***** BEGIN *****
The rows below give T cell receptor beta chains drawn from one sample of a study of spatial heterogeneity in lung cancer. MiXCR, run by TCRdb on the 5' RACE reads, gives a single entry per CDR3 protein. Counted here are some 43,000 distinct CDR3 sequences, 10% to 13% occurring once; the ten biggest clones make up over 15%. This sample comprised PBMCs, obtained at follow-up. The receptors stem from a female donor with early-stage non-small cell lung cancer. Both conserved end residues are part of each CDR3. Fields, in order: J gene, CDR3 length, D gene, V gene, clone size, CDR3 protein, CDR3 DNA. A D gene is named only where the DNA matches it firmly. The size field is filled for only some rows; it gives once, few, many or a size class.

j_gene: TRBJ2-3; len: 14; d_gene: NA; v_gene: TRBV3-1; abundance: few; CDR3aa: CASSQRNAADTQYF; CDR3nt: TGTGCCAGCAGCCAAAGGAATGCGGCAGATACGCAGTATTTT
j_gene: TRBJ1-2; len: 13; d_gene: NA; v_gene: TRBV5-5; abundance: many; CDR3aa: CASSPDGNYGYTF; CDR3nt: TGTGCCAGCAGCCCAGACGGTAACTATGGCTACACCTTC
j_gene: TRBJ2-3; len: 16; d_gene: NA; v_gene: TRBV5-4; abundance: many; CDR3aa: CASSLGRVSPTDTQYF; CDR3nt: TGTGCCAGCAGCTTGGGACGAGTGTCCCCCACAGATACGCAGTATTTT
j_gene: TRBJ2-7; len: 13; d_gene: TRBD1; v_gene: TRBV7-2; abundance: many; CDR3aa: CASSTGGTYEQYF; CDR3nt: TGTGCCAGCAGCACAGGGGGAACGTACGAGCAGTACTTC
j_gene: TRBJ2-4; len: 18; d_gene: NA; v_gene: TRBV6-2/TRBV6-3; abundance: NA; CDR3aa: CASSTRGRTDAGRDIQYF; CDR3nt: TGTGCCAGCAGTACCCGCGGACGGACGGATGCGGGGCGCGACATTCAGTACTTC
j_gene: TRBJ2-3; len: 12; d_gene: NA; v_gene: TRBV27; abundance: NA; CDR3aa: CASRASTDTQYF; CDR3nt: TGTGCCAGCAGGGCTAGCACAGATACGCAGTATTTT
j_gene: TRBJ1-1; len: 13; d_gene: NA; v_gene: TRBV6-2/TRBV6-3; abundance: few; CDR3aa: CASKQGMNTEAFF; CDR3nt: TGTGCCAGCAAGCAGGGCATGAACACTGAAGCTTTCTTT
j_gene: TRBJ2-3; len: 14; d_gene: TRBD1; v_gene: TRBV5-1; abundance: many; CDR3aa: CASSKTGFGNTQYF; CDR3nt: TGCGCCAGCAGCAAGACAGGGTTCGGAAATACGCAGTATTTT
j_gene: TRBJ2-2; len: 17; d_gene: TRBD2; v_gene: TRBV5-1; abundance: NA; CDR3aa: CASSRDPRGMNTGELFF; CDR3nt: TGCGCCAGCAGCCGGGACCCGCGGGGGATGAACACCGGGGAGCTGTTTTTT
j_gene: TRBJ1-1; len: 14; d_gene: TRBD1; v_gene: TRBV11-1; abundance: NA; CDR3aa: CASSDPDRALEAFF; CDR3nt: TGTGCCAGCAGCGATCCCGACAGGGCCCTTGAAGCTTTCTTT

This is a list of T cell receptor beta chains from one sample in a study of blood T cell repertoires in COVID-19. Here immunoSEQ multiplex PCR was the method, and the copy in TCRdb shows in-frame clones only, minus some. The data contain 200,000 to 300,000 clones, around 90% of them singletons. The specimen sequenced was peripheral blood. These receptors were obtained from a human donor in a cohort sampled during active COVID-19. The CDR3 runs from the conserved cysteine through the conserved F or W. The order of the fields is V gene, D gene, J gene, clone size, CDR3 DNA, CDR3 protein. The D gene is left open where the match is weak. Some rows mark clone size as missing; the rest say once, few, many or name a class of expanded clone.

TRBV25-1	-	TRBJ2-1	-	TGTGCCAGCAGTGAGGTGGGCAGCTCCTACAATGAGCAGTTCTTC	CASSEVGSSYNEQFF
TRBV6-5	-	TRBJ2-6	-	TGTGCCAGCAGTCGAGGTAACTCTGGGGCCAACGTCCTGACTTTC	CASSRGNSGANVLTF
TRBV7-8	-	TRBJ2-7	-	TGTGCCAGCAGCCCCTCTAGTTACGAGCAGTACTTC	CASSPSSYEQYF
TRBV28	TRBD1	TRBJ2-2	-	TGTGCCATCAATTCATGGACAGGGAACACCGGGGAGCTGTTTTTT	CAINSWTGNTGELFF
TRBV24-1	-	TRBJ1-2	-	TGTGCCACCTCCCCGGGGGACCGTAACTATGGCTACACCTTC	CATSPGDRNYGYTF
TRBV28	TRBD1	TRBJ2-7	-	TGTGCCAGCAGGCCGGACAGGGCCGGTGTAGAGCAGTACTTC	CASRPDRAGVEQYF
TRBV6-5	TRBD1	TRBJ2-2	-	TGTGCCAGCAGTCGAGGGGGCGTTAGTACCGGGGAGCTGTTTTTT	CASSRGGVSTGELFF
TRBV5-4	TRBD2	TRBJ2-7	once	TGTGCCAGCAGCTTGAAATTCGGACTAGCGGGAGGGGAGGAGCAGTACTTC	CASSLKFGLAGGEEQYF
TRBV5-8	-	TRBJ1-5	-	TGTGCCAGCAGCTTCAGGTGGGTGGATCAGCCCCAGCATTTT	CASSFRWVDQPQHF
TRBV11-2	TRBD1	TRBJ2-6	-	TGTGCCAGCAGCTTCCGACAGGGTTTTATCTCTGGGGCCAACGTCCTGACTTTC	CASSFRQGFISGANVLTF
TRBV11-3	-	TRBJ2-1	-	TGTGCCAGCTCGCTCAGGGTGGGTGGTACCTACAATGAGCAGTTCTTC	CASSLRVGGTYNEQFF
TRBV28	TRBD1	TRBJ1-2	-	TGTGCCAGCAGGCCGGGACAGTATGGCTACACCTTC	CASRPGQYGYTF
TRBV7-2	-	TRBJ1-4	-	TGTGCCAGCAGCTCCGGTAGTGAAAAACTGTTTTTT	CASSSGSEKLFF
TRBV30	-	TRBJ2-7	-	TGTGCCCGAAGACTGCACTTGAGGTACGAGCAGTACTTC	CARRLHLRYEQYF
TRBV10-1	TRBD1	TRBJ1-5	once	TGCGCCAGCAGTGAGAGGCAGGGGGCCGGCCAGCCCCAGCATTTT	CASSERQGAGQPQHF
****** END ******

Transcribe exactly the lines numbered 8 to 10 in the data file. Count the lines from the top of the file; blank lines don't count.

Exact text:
j_gene: TRBJ1-1; len: 13; d_gene: NA; v_gene: TRBV6-2/TRBV6-3; abundance: few; CDR3aa: CASKQGMNTEAFF; CDR3nt: TGTGCCAGCAAGCAGGGCATGAACACTGAAGCTTTCTTT
j_gene: TRBJ2-3; len: 14; d_gene: TRBD1; v_gene: TRBV5-1; abundance: many; CDR3aa: CASSKTGFGNTQYF; CDR3nt: TGCGCCAGCAGCAAGACAGGGTTCGGAAATACGCAGTATTTT
j_gene: TRBJ2-2; len: 17; d_gene: TRBD2; v_gene: TRBV5-1; abundance: NA; CDR3aa: CASSRDPRGMNTGELFF; CDR3nt: TGCGCCAGCAGCCGGGACCCGCGGGGGATGAACACCGGGGAGCTGTTTTTT